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Protein structure discovery lays foundation for dog allergy vaccine

Date: 24.12.2021 

Scientists in Japan investigating the possibility of a vaccine for people allergic to dogs have made a significant breakthrough, identifying the crystal structure of a protein at the heart of the majority of dog allergies for the first time.

Kredit: Robert Markowitz / NASA.The new understanding of this protein has enabled the researchers to narrow their search for protein components that trigger the immune response characteristic of these allergic reactions, drawing the prospect of a vaccine a step closer.

Scientists have so far identified seven types of allergens that drive allergic reactions to dogs among humans. Of the seven different types of allergens – named Canis familiaris allergens 1 to 7 (Can f 1-7) – , the one called Can f 1 found in dogs' tongue tissue, salivary glands and skin is behind the majority of allergic reactions among humans, accounting for between 50 and 75 percent of them.

“We want to be able to present small doses of these epitopes to the immune system to train it to deal with them, similar to the principle behind any vaccine,” says Takashi Inui, a specialist in allergy research, professor at Osaka Prefecture University and a lead author of the study. “But we can’t do this without first identifying the Can f 1’s IgE epitope.”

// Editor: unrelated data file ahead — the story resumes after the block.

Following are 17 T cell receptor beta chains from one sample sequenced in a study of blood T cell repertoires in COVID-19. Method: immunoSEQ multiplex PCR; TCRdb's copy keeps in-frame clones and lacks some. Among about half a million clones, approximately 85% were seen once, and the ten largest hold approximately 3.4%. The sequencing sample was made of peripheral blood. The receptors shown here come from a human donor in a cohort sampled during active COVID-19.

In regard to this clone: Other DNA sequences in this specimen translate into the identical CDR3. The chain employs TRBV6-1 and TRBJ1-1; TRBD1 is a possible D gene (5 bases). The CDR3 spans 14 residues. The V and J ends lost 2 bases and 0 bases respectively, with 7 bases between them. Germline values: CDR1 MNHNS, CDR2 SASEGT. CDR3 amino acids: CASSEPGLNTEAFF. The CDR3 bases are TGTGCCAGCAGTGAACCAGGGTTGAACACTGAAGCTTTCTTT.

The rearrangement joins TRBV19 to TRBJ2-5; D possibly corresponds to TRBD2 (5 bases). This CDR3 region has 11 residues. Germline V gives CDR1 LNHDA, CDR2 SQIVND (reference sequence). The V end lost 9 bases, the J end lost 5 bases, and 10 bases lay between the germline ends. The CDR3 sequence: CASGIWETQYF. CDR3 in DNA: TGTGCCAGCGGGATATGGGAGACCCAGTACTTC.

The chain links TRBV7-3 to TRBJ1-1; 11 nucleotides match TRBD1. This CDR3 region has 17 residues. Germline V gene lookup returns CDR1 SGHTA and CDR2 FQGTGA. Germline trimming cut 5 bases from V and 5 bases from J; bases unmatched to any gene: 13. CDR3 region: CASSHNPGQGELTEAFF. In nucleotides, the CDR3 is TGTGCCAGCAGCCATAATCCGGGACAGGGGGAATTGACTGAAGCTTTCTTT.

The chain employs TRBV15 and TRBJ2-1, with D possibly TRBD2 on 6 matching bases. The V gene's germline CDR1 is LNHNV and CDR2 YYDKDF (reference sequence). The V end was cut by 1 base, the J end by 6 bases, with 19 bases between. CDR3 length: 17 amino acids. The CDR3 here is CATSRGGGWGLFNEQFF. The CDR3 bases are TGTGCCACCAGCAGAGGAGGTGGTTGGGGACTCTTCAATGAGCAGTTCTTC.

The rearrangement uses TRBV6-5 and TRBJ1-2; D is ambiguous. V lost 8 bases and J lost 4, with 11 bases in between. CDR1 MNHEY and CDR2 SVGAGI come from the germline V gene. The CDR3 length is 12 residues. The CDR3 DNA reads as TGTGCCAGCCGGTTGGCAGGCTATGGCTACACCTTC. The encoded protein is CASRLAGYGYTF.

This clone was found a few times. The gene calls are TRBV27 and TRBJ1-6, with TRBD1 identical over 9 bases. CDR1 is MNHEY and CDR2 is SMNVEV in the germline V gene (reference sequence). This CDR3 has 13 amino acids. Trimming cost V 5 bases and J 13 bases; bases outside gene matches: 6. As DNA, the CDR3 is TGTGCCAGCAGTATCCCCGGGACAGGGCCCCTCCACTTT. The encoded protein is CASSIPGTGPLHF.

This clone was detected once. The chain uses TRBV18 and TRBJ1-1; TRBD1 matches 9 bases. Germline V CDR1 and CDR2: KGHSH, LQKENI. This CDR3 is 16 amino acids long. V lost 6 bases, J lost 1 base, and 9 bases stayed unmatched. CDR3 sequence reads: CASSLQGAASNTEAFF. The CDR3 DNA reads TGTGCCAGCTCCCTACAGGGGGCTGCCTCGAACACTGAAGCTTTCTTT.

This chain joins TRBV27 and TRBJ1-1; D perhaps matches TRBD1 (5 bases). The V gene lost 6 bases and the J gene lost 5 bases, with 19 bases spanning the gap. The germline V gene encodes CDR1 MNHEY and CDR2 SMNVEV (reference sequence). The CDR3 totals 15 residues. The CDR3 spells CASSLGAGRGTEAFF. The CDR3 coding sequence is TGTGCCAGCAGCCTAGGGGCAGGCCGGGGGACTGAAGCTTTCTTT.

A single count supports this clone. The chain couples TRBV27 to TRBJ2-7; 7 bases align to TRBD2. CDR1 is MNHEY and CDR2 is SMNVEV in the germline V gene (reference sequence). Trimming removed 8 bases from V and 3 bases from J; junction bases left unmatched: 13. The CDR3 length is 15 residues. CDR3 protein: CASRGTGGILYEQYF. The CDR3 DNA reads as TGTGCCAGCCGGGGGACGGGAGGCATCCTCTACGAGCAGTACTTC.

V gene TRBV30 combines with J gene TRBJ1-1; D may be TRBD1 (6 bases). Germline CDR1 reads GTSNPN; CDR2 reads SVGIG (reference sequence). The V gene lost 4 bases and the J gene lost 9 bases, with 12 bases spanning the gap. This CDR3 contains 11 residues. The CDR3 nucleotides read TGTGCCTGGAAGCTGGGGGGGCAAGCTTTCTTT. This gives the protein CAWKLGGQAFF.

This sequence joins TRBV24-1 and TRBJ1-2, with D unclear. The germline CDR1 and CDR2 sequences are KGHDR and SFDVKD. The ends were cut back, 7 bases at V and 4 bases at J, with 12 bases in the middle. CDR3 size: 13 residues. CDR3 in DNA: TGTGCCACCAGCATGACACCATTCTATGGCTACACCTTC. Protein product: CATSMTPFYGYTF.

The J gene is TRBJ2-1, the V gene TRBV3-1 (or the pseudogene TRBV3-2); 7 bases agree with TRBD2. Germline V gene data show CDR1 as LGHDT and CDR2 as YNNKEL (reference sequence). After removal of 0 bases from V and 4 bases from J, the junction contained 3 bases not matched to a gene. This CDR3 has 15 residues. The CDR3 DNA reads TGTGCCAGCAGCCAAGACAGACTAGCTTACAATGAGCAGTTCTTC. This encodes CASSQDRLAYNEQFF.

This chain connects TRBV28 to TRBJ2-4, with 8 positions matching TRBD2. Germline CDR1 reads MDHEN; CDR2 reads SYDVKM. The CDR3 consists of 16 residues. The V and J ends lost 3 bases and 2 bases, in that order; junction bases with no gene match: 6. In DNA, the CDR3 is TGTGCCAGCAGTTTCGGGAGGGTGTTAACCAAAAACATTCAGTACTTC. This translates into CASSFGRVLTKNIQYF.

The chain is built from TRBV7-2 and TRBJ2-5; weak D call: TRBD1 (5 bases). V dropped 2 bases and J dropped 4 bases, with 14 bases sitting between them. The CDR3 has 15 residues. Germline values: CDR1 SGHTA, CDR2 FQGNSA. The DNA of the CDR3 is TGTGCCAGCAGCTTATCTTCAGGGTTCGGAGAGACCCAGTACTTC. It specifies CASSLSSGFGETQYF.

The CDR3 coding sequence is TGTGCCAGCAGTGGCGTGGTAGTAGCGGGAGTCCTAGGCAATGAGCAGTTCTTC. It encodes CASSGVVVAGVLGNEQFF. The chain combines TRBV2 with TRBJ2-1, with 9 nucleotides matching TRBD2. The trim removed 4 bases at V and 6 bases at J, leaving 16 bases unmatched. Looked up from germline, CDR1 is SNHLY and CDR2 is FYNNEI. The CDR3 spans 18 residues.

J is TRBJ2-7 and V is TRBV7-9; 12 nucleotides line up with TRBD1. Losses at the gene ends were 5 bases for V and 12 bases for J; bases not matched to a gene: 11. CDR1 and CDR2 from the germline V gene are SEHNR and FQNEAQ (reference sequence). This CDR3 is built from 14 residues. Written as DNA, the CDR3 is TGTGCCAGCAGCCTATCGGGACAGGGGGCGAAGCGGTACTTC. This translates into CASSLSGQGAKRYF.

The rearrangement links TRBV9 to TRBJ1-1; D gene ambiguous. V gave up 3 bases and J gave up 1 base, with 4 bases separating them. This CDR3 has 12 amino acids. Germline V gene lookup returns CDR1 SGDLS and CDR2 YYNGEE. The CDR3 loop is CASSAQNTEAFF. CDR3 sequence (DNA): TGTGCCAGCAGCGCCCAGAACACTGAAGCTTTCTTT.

Using X-ray crystallography, Inui and his colleagues were able to identify the crystal structure of the complete Can f 1 protein for the first time. On first impression, the folding pattern of the protein was very similar to three of the other proteins identified previously, but with some differences in the location of surface electrical charges.





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